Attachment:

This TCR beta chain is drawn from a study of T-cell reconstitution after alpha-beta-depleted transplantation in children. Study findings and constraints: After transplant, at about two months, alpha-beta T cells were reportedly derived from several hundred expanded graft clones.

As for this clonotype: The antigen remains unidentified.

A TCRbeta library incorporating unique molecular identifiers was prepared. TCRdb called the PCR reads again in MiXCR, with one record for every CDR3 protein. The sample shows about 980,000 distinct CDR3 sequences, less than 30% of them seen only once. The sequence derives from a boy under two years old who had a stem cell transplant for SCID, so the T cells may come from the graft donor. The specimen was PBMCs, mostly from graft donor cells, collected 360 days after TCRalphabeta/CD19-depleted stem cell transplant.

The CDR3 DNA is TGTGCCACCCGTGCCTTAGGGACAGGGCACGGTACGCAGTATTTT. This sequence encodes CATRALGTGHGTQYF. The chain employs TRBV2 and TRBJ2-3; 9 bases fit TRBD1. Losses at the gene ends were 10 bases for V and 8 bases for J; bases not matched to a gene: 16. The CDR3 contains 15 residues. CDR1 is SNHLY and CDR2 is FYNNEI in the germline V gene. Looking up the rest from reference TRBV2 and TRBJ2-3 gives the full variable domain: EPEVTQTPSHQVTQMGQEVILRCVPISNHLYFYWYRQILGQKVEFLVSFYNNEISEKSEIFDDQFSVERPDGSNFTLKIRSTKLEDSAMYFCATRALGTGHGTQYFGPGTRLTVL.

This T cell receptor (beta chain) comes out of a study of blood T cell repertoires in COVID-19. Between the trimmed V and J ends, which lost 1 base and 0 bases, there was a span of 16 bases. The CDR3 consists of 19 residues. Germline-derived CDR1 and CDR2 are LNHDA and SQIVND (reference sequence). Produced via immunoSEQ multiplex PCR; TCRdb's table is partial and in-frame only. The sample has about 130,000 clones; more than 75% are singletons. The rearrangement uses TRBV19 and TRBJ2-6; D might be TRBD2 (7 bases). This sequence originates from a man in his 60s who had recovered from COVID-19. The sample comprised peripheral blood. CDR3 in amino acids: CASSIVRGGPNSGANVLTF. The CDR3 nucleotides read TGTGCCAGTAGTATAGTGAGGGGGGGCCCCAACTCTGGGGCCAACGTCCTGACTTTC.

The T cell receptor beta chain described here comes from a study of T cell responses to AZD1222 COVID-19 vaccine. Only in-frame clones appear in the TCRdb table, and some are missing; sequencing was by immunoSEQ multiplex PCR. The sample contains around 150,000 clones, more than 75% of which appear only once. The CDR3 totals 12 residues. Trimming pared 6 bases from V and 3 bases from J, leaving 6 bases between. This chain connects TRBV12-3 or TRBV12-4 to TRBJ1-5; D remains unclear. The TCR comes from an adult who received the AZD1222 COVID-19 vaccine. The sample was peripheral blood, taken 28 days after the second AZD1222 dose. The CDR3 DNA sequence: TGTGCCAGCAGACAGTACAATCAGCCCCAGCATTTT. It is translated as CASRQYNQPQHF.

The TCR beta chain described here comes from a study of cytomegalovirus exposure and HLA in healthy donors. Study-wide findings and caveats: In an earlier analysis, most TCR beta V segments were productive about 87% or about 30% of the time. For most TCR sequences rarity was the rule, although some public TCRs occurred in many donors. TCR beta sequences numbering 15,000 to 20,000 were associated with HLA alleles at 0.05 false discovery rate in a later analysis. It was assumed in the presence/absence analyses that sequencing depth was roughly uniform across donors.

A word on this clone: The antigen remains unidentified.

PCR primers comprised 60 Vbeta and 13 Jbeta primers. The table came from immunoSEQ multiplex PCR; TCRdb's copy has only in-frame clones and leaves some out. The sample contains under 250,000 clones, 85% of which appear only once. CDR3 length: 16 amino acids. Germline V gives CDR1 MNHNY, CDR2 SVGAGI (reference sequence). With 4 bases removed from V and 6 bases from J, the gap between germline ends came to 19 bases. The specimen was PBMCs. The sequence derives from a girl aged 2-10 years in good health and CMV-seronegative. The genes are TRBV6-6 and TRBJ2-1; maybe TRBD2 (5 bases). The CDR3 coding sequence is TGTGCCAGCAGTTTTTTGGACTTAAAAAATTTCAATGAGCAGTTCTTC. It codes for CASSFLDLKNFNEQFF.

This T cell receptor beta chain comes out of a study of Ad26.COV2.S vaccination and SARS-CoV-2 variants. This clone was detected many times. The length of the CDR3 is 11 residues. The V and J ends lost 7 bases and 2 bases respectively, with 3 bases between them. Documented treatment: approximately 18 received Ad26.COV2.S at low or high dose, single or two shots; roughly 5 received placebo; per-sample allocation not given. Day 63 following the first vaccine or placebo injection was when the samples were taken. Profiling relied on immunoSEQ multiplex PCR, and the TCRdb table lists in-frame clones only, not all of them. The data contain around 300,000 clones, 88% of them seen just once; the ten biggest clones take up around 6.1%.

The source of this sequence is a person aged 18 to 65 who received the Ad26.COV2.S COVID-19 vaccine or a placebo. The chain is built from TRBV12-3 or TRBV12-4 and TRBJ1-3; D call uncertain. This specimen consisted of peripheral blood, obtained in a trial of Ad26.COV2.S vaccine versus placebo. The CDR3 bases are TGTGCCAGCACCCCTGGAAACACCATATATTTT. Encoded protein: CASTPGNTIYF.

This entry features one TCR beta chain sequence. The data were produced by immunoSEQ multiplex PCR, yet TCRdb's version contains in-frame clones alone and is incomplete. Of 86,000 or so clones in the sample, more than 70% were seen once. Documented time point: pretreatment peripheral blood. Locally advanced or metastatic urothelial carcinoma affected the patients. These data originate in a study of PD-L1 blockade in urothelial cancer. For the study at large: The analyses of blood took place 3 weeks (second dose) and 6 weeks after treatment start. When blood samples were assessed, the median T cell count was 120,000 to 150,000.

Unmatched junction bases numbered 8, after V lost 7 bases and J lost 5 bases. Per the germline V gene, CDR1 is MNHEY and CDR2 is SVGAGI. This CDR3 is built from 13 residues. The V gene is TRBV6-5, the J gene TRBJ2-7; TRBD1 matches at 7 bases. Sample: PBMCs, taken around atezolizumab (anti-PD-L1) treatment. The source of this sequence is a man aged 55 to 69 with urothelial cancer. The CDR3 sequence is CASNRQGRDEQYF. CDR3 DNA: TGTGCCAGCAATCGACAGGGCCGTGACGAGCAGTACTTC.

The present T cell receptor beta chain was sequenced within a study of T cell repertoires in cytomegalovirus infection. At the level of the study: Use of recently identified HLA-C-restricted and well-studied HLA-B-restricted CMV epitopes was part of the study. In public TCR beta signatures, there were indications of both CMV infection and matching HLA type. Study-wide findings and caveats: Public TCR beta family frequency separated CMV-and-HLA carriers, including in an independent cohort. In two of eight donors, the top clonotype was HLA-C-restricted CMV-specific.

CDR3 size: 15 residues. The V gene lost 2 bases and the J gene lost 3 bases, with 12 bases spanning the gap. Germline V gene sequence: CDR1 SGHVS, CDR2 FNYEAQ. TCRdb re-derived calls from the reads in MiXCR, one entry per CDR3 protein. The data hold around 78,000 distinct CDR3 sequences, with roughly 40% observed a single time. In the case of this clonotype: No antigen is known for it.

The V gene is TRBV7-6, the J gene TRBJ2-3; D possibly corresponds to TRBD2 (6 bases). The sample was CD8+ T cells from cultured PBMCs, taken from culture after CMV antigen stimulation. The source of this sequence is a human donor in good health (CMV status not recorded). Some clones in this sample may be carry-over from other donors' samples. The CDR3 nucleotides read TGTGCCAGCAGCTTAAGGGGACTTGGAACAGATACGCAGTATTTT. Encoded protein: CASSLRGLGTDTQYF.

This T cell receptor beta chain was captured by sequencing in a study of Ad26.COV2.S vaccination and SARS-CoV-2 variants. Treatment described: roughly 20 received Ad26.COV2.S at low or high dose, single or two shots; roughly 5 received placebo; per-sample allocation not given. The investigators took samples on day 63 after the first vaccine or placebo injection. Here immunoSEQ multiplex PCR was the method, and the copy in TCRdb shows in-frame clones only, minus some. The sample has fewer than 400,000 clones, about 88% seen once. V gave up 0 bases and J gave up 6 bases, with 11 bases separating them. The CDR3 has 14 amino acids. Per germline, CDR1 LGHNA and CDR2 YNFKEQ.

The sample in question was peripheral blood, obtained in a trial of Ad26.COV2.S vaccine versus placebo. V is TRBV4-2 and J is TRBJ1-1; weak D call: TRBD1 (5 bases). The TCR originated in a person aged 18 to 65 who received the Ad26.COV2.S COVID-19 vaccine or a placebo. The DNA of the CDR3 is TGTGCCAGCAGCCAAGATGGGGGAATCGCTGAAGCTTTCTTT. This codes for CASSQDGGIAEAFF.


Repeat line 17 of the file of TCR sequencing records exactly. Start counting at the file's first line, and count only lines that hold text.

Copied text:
This T cell receptor beta chain was captured by sequencing in a study of Ad26.COV2.S vaccination and SARS-CoV-2 variants. Treatment described: roughly 20 received Ad26.COV2.S at low or high dose, single or two shots; roughly 5 received placebo; per-sample allocation not given. The investigators took samples on day 63 after the first vaccine or placebo injection. Here immunoSEQ multiplex PCR was the method, and the copy in TCRdb shows in-frame clones only, minus some. The sample has fewer than 400,000 clones, about 88% seen once. V gave up 0 bases and J gave up 6 bases, with 11 bases separating them. The CDR3 has 14 amino acids. Per germline, CDR1 LGHNA and CDR2 YNFKEQ.